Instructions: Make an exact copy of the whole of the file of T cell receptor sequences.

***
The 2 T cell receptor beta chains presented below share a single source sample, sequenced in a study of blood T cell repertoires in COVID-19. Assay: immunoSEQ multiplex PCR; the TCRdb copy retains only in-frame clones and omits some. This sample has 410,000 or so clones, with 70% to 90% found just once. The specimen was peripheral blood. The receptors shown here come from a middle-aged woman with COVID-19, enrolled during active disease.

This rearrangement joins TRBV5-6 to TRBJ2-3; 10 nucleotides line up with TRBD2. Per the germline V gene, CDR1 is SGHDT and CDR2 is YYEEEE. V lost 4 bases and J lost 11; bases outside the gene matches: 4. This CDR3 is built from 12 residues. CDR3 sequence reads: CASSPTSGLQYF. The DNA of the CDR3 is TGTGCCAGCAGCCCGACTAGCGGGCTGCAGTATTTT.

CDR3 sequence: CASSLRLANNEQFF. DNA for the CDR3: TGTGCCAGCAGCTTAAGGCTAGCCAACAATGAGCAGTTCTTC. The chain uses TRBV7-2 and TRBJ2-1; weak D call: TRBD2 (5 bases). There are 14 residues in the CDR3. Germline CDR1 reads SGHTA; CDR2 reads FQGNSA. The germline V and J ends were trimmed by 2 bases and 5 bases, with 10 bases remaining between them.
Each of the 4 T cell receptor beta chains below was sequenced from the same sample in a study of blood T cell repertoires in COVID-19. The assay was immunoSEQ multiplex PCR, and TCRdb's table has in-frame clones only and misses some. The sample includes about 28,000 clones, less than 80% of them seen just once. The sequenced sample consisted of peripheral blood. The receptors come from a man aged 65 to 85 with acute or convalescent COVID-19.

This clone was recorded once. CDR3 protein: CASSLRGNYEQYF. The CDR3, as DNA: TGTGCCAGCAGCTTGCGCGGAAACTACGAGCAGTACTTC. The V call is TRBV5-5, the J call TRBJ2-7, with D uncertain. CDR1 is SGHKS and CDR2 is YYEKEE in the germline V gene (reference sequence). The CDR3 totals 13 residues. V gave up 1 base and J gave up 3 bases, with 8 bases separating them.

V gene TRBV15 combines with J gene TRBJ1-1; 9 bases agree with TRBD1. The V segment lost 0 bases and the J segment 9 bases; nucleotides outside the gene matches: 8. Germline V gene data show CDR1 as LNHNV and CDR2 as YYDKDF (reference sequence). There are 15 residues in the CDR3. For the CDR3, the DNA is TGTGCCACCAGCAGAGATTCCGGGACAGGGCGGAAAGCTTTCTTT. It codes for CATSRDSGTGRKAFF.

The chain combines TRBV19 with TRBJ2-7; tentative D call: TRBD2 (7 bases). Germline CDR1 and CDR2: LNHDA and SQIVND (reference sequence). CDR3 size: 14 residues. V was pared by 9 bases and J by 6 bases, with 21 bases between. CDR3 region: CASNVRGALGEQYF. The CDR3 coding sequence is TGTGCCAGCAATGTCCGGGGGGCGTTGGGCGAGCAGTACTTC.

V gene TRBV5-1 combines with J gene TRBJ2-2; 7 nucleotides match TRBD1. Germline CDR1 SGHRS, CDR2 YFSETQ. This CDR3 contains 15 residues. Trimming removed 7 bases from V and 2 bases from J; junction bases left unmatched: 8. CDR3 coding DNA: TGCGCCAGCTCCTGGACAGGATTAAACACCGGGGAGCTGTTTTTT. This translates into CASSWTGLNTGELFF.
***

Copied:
The 2 T cell receptor beta chains presented below share a single source sample, sequenced in a study of blood T cell repertoires in COVID-19. Assay: immunoSEQ multiplex PCR; the TCRdb copy retains only in-frame clones and omits some. This sample has 410,000 or so clones, with 70% to 90% found just once. The specimen was peripheral blood. The receptors shown here come from a middle-aged woman with COVID-19, enrolled during active disease.

This rearrangement joins TRBV5-6 to TRBJ2-3; 10 nucleotides line up with TRBD2. Per the germline V gene, CDR1 is SGHDT and CDR2 is YYEEEE. V lost 4 bases and J lost 11; bases outside the gene matches: 4. This CDR3 is built from 12 residues. CDR3 sequence reads: CASSPTSGLQYF. The DNA of the CDR3 is TGTGCCAGCAGCCCGACTAGCGGGCTGCAGTATTTT.

CDR3 sequence: CASSLRLANNEQFF. DNA for the CDR3: TGTGCCAGCAGCTTAAGGCTAGCCAACAATGAGCAGTTCTTC. The chain uses TRBV7-2 and TRBJ2-1; weak D call: TRBD2 (5 bases). There are 14 residues in the CDR3. Germline CDR1 reads SGHTA; CDR2 reads FQGNSA. The germline V and J ends were trimmed by 2 bases and 5 bases, with 10 bases remaining between them.
Each of the 4 T cell receptor beta chains below was sequenced from the same sample in a study of blood T cell repertoires in COVID-19. The assay was immunoSEQ multiplex PCR, and TCRdb's table has in-frame clones only and misses some. The sample includes about 28,000 clones, less than 80% of them seen just once. The sequenced sample consisted of peripheral blood. The receptors come from a man aged 65 to 85 with acute or convalescent COVID-19.

This clone was recorded once. CDR3 protein: CASSLRGNYEQYF. The CDR3, as DNA: TGTGCCAGCAGCTTGCGCGGAAACTACGAGCAGTACTTC. The V call is TRBV5-5, the J call TRBJ2-7, with D uncertain. CDR1 is SGHKS and CDR2 is YYEKEE in the germline V gene (reference sequence). The CDR3 totals 13 residues. V gave up 1 base and J gave up 3 bases, with 8 bases separating them.

V gene TRBV15 combines with J gene TRBJ1-1; 9 bases agree with TRBD1. The V segment lost 0 bases and the J segment 9 bases; nucleotides outside the gene matches: 8. Germline V gene data show CDR1 as LNHNV and CDR2 as YYDKDF (reference sequence). There are 15 residues in the CDR3. For the CDR3, the DNA is TGTGCCACCAGCAGAGATTCCGGGACAGGGCGGAAAGCTTTCTTT. It codes for CATSRDSGTGRKAFF.

The chain combines TRBV19 with TRBJ2-7; tentative D call: TRBD2 (7 bases). Germline CDR1 and CDR2: LNHDA and SQIVND (reference sequence). CDR3 size: 14 residues. V was pared by 9 bases and J by 6 bases, with 21 bases between. CDR3 region: CASNVRGALGEQYF. The CDR3 coding sequence is TGTGCCAGCAATGTCCGGGGGGCGTTGGGCGAGCAGTACTTC.

V gene TRBV5-1 combines with J gene TRBJ2-2; 7 nucleotides match TRBD1. Germline CDR1 SGHRS, CDR2 YFSETQ. This CDR3 contains 15 residues. Trimming removed 7 bases from V and 2 bases from J; junction bases left unmatched: 8. CDR3 coding DNA: TGCGCCAGCTCCTGGACAGGATTAAACACCGGGGAGCTGTTTTTT. This translates into CASSWTGLNTGELFF.